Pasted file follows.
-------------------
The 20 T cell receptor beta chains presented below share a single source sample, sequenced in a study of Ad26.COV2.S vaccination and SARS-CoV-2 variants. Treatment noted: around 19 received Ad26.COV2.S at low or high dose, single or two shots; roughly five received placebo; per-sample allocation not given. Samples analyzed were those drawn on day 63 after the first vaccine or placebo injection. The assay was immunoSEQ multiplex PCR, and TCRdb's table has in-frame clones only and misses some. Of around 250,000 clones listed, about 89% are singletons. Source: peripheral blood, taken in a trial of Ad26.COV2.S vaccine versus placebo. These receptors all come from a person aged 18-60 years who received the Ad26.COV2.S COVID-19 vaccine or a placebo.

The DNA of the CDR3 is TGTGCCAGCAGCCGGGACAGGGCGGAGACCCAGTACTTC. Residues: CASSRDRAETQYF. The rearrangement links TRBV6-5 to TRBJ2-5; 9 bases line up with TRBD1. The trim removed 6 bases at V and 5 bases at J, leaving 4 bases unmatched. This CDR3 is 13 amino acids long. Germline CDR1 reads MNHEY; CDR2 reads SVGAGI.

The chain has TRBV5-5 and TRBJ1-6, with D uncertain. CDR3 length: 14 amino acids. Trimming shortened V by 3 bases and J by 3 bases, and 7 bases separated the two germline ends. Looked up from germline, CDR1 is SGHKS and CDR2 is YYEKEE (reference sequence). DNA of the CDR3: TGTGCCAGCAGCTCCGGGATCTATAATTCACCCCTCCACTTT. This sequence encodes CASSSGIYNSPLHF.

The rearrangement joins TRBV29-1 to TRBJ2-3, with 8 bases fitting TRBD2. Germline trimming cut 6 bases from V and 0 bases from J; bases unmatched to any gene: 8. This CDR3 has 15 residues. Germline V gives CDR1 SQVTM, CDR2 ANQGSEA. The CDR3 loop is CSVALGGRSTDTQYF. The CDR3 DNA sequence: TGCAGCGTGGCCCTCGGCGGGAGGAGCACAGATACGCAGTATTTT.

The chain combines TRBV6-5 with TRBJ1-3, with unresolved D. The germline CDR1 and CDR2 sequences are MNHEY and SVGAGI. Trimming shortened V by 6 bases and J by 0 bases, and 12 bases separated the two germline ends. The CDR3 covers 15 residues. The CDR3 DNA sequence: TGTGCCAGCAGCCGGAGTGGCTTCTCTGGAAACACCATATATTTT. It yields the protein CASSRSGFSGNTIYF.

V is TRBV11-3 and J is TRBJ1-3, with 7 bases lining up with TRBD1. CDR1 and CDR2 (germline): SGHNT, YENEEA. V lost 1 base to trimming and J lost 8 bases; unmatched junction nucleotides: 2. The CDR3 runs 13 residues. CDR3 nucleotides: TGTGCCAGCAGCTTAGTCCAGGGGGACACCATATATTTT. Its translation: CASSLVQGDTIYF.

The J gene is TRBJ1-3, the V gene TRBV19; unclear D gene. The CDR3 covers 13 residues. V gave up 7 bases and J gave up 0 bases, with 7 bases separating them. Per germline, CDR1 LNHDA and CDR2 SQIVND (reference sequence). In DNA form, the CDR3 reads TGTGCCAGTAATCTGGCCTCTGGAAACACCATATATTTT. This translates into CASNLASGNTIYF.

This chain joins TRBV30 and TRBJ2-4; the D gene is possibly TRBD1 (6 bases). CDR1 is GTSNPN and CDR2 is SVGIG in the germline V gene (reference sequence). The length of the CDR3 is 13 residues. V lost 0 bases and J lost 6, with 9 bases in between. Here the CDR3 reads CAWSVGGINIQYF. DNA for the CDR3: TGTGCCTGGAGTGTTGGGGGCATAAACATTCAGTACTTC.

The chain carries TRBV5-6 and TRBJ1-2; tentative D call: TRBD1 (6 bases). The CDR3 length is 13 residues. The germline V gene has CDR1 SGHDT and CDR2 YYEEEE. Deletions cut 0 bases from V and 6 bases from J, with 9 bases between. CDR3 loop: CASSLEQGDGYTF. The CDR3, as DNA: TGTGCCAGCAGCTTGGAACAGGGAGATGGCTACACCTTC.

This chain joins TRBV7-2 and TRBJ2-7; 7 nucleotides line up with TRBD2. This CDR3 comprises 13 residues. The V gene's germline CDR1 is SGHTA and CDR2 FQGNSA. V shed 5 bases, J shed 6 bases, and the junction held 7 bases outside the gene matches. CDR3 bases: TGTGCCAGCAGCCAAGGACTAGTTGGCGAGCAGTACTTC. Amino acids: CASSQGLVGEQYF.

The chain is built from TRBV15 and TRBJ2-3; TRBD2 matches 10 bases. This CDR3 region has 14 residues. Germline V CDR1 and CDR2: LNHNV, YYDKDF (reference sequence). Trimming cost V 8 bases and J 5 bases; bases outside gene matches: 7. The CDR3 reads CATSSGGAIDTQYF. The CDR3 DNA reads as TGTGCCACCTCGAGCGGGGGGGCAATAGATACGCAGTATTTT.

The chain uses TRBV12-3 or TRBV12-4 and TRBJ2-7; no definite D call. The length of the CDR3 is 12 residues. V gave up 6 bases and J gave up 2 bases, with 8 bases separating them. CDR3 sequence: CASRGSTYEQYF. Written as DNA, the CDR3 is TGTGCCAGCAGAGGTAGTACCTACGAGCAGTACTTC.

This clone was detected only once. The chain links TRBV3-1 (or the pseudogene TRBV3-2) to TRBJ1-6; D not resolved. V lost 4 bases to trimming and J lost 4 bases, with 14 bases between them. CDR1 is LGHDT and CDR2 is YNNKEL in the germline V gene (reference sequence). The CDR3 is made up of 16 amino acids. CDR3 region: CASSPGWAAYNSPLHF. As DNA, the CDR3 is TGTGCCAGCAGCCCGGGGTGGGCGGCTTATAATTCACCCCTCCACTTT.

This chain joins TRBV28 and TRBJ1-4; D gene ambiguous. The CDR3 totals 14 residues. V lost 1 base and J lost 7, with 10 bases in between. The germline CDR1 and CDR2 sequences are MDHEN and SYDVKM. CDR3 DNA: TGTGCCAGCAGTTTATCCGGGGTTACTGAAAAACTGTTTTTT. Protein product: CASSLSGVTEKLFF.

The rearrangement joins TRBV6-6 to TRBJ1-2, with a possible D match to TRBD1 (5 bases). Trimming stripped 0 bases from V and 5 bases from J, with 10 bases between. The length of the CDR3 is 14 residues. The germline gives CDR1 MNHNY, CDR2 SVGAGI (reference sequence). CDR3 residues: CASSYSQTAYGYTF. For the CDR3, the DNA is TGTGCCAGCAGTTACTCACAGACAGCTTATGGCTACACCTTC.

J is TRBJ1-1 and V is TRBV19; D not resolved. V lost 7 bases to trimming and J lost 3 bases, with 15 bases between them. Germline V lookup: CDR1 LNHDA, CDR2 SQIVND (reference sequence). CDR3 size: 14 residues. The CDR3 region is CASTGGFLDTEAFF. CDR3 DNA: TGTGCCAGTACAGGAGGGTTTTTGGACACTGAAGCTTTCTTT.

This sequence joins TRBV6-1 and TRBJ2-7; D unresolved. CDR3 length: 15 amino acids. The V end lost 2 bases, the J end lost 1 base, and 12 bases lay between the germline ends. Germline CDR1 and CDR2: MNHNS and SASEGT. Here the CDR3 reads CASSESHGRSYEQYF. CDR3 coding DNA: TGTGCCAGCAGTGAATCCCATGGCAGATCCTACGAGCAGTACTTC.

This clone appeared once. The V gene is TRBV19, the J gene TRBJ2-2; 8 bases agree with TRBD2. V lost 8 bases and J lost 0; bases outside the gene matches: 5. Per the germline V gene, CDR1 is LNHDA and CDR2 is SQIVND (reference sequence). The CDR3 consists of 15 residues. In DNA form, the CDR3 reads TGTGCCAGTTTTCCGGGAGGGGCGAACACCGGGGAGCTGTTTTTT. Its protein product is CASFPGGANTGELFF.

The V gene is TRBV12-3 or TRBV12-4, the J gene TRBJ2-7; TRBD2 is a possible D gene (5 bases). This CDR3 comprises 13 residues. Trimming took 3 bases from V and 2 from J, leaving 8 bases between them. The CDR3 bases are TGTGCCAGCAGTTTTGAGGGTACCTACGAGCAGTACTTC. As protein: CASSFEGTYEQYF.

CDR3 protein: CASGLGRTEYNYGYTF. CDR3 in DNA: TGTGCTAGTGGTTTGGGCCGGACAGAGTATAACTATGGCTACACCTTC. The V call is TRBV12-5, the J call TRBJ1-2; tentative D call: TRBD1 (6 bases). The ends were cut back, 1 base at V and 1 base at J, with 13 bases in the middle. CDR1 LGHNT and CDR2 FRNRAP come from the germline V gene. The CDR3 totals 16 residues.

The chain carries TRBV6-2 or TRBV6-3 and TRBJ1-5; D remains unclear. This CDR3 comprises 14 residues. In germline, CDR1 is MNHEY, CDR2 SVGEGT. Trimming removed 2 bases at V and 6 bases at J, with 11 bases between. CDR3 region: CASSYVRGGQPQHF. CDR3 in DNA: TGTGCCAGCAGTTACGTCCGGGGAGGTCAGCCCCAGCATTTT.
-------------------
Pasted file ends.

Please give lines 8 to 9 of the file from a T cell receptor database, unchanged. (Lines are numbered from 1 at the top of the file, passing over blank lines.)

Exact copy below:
This chain joins TRBV30 and TRBJ2-4; the D gene is possibly TRBD1 (6 bases). CDR1 is GTSNPN and CDR2 is SVGIG in the germline V gene (reference sequence). The length of the CDR3 is 13 residues. V lost 0 bases and J lost 6, with 9 bases in between. Here the CDR3 reads CAWSVGGINIQYF. DNA for the CDR3: TGTGCCTGGAGTGTTGGGGGCATAAACATTCAGTACTTC.

The chain carries TRBV5-6 and TRBJ1-2; tentative D call: TRBD1 (6 bases). The CDR3 length is 13 residues. The germline V gene has CDR1 SGHDT and CDR2 YYEEEE. Deletions cut 0 bases from V and 6 bases from J, with 9 bases between. CDR3 loop: CASSLEQGDGYTF. The CDR3, as DNA: TGTGCCAGCAGCTTGGAACAGGGAGATGGCTACACCTTC.